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    Wednesday, February 22, 2006

    E.J. Dionne on Democrats and Wealth

    Read the whole thing here.

    Some bits and pieces:

    Sims is a bluff, warm man who gets excited about problem-solving. A Democrat, he will talk your ear off about the King County government's effort to work with local employers in creating a new heath care delivery system. The idea is that government can be a catalyst for negotiation, research and reform and save both public and private employers money while producing better health outcomes for consumers.

    It fits with Sims's larger idea that government, far from being a drain on the nation's wealth, ought to "provide the social infrastructure and the physical infrastructure to help wealth be created." He said during lunch here the other day that Democrats should run under the slogan: "Rebuild America."

    Sims notes that after World War II, the federal government helped unleash an era of exceptional growth through investments in schools, interstate highways and higher education. Both India and China are "making intelligent moves for economic growth" and the United States cannot stand by and watch. "You need people and brains to create an economy," he says. "You need transportation to move an economy. And you need an environmental policy to create clean air and clean water."


    Just a reminder that the economy does not run on multi-billion dollar mergers and multi-trillion dollar wars alone.

    Sims's idea reminds Democrats that a commitment to active government is not simply about redistributing wealth. It is also rooted in the historically sound insight that effective government has always been essential to robust economic growth. Government, in the Sims formulation, should be a dynamic player in our nation's economic life.

    Yet Democrats face a paradoxical problem: They find themselves attacked for being too concerned about redistributing money, yet they are far too timid in committing themselves to lifting up the very poorest Americans.


    Why is it so hard to explain that, by lifting the poorest Americans out of poverty, people in every economic bracket will experience a surge? I don't think it takes a high school diploma to understand that- I think it takes a nice, simple explanation. And some Democrat, I don't care which one, but some Democrat needs to teach their constituents.

    That's where the Urban Institute study, "Reconnecting Disadvantaged Young Men," co-authored by Offner with my Georgetown University colleagues Peter Edelman and Harry J. Holzer, comes in. They write: "Nearly 3 million less-educated young people between the ages of 16 and 24 -- about half of whom are young men -- are disconnected from education and employment in the United States." This disconnected cohort includes significant numbers of Hispanics and whites, but African Americans are disproportionately represented in their ranks. While policymakers have spent much energy on the problems facing single mothers, they have done little about the disadvantages facing young men.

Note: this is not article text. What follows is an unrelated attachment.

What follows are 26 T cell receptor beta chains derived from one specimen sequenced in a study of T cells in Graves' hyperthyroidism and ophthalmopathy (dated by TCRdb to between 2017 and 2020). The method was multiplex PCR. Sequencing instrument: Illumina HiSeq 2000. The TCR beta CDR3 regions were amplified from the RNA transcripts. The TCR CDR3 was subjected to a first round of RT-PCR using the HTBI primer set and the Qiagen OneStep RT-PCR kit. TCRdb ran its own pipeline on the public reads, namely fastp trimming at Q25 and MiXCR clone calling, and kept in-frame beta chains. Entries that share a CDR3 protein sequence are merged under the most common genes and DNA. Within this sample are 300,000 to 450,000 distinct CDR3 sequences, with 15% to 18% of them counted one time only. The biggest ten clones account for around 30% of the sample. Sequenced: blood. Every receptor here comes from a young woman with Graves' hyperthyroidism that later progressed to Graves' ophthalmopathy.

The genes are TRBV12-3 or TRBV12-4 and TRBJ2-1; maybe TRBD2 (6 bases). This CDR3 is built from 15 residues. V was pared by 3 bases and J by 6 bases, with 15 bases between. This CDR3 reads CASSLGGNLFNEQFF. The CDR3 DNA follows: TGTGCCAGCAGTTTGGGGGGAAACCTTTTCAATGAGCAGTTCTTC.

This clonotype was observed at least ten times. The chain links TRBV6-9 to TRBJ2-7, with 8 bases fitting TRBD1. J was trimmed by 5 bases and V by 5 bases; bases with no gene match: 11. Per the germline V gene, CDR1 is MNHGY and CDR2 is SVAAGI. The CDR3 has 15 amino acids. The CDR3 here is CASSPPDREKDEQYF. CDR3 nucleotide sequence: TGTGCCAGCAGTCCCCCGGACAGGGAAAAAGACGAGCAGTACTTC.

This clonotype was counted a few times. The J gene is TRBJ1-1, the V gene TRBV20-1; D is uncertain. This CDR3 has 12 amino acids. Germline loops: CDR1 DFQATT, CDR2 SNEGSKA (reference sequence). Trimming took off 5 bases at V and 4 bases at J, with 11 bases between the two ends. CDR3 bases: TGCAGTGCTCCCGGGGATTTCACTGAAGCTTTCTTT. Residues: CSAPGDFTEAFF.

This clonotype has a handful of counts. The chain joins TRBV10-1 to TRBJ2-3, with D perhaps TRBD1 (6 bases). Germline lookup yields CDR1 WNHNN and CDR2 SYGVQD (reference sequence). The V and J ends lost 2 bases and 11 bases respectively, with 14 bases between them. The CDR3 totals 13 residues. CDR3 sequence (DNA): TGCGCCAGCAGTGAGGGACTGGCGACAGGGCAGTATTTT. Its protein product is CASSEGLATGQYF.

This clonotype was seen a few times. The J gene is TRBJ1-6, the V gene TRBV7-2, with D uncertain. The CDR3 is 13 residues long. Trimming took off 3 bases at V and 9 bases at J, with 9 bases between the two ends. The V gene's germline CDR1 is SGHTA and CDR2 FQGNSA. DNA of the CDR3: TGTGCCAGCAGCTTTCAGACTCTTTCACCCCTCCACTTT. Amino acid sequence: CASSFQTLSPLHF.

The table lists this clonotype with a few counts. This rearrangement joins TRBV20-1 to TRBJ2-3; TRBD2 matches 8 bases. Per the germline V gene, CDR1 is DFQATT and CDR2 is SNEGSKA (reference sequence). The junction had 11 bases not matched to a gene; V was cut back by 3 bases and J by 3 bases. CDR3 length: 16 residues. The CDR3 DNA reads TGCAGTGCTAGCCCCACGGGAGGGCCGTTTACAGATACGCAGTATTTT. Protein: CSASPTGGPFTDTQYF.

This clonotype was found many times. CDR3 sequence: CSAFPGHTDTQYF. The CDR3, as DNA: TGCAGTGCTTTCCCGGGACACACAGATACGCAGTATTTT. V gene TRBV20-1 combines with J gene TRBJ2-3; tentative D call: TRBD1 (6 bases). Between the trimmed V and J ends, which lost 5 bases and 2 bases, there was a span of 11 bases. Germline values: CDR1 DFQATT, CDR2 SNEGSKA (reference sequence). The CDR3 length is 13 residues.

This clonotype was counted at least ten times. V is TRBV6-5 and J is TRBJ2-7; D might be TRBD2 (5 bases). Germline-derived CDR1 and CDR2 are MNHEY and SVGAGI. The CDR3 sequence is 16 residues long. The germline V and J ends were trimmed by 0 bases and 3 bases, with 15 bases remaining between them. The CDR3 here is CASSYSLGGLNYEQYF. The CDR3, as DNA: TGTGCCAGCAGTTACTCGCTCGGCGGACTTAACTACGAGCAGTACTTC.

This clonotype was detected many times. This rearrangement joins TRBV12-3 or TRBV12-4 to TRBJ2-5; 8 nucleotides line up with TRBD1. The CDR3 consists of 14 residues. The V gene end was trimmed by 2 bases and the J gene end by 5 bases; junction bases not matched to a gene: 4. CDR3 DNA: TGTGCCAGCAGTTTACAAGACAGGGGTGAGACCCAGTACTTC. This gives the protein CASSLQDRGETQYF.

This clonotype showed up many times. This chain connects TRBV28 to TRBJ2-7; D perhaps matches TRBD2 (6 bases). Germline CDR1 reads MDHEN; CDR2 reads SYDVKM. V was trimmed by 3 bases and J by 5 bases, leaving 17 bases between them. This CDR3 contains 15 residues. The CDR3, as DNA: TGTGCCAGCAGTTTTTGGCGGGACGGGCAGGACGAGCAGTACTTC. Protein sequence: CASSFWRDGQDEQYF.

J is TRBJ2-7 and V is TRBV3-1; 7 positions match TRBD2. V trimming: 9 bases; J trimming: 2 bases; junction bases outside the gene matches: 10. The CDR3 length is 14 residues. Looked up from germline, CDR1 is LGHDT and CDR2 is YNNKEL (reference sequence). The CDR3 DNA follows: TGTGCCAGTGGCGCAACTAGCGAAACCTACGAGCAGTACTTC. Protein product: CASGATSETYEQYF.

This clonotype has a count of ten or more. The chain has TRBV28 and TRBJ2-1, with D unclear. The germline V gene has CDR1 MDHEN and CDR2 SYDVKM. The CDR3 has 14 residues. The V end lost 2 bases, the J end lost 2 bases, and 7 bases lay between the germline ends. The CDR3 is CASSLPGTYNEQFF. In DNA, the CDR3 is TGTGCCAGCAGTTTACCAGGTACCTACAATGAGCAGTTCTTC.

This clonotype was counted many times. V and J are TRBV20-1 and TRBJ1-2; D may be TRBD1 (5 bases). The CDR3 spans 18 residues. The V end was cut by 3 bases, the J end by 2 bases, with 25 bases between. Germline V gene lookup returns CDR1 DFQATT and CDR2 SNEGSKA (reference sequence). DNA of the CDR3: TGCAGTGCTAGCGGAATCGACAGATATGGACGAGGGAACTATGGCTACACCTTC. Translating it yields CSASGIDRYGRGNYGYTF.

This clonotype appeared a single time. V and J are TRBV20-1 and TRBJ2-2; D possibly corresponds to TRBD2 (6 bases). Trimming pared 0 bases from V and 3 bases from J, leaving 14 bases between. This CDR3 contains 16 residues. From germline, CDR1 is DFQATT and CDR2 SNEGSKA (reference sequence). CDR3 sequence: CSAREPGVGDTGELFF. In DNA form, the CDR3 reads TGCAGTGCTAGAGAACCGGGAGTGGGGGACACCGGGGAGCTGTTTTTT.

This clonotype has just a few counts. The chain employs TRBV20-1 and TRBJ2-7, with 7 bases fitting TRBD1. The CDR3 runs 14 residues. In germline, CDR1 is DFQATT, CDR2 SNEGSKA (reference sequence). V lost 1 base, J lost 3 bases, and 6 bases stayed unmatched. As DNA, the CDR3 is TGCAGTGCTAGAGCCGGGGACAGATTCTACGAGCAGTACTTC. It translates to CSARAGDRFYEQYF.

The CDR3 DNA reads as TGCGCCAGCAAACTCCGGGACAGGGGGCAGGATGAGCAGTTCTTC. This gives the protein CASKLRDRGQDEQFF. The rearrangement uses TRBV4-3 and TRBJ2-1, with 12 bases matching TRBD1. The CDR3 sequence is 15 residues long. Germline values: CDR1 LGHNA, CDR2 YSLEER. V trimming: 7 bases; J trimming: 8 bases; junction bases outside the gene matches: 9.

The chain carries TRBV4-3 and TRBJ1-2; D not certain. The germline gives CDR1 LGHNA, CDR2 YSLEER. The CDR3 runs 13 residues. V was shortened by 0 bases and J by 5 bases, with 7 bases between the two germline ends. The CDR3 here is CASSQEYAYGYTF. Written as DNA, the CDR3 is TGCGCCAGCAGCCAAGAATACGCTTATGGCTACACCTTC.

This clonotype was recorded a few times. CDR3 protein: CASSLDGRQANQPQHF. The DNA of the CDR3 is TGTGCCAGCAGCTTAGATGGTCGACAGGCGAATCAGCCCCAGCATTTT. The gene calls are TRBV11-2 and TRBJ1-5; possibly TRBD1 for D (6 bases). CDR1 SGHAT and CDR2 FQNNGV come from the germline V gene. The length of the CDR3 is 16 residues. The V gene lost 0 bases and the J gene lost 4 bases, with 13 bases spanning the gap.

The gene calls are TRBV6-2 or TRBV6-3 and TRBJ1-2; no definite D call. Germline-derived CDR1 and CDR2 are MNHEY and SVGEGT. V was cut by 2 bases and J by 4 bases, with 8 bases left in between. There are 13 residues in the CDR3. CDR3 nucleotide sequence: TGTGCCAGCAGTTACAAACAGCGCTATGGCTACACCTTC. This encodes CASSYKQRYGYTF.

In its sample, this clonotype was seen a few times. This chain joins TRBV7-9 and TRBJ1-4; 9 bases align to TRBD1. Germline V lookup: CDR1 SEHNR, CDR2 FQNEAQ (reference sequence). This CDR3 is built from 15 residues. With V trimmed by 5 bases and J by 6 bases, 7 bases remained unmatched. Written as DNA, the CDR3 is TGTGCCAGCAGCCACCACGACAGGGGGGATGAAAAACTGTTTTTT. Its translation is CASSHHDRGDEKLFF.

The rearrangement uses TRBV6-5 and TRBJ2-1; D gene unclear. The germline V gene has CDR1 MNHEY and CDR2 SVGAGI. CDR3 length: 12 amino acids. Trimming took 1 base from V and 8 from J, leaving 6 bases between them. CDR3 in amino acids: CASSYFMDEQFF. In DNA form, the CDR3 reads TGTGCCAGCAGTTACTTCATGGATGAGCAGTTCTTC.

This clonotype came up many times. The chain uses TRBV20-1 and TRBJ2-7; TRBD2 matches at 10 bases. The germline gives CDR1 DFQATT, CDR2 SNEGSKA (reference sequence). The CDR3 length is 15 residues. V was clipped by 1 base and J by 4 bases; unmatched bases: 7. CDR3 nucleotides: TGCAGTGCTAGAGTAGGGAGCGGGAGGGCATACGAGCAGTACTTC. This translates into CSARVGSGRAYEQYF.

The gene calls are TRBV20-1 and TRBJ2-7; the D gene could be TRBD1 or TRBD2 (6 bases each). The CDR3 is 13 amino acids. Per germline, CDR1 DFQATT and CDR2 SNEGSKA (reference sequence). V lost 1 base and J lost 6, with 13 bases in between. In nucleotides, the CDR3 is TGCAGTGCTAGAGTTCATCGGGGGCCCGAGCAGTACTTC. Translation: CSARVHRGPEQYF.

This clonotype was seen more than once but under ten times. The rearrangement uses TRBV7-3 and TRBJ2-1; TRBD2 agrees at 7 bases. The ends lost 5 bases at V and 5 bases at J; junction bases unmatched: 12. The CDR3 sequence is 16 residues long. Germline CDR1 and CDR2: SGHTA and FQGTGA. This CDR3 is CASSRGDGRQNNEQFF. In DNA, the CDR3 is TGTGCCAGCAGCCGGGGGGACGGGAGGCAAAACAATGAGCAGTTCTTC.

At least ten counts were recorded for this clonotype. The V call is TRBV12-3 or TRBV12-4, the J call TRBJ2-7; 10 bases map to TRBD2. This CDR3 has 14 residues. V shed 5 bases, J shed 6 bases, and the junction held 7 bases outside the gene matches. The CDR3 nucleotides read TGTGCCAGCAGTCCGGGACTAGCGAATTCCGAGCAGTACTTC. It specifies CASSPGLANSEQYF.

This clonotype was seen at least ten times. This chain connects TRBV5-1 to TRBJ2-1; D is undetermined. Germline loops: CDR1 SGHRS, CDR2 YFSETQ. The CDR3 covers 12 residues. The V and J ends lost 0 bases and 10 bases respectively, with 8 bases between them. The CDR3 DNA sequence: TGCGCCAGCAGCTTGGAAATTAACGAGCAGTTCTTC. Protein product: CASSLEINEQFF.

The decline of manufacturing employment means the economy is producing fewer well-paying jobs for the less-skilled. These disconnected young men tend to go to the poorest schools, grow up amid concentrated poverty and in families that often lack fathers, and face persistent employment discrimination. Face it: The one expensive social program we have for this group is incarceration. Can't we do better?


    The connection between poverty and crime is so briskly made in pop culture, but there seems to be a taboo about it for politicians discussing broader economic policies. I think part of this is the idea that the "choice" to commit a crime is a "moral" one, which justifies the way we prosecute criminals. We have to believe there's something wrong with the person that separates them from the law-abiding. And it can't be "access" because that has an obvious solution. The middle-class public has to believe that, being born into or falling into the same circumstances, they wouldn't be led into a life of crime. It's not about circumstances, it's about something inherent. And that's biologically-coded and race is still biologically-coded, so racism plays a big part in categorizing some folks as "criminal" and others as not. (Gender as well.)

    The authors of the report offer resolutely hardheaded solutions. They would reform education and training programs and work with employers and other intermediaries to connect these young men to the labor market. They would expand programs such as the Job Corps that have "proven track records," and have us do far more to integrate ex-offenders into the world of work. They would create much stronger work incentives through income supplements, higher minimum wages and changes in the child support system.

    The Urban Institute authors can be read as bringing Sims's practical focus on government's role in wealth creation to the task of expanding opportunities for the least fortunate among the young. This is good public policy. My hunch is that it could also be good politics.

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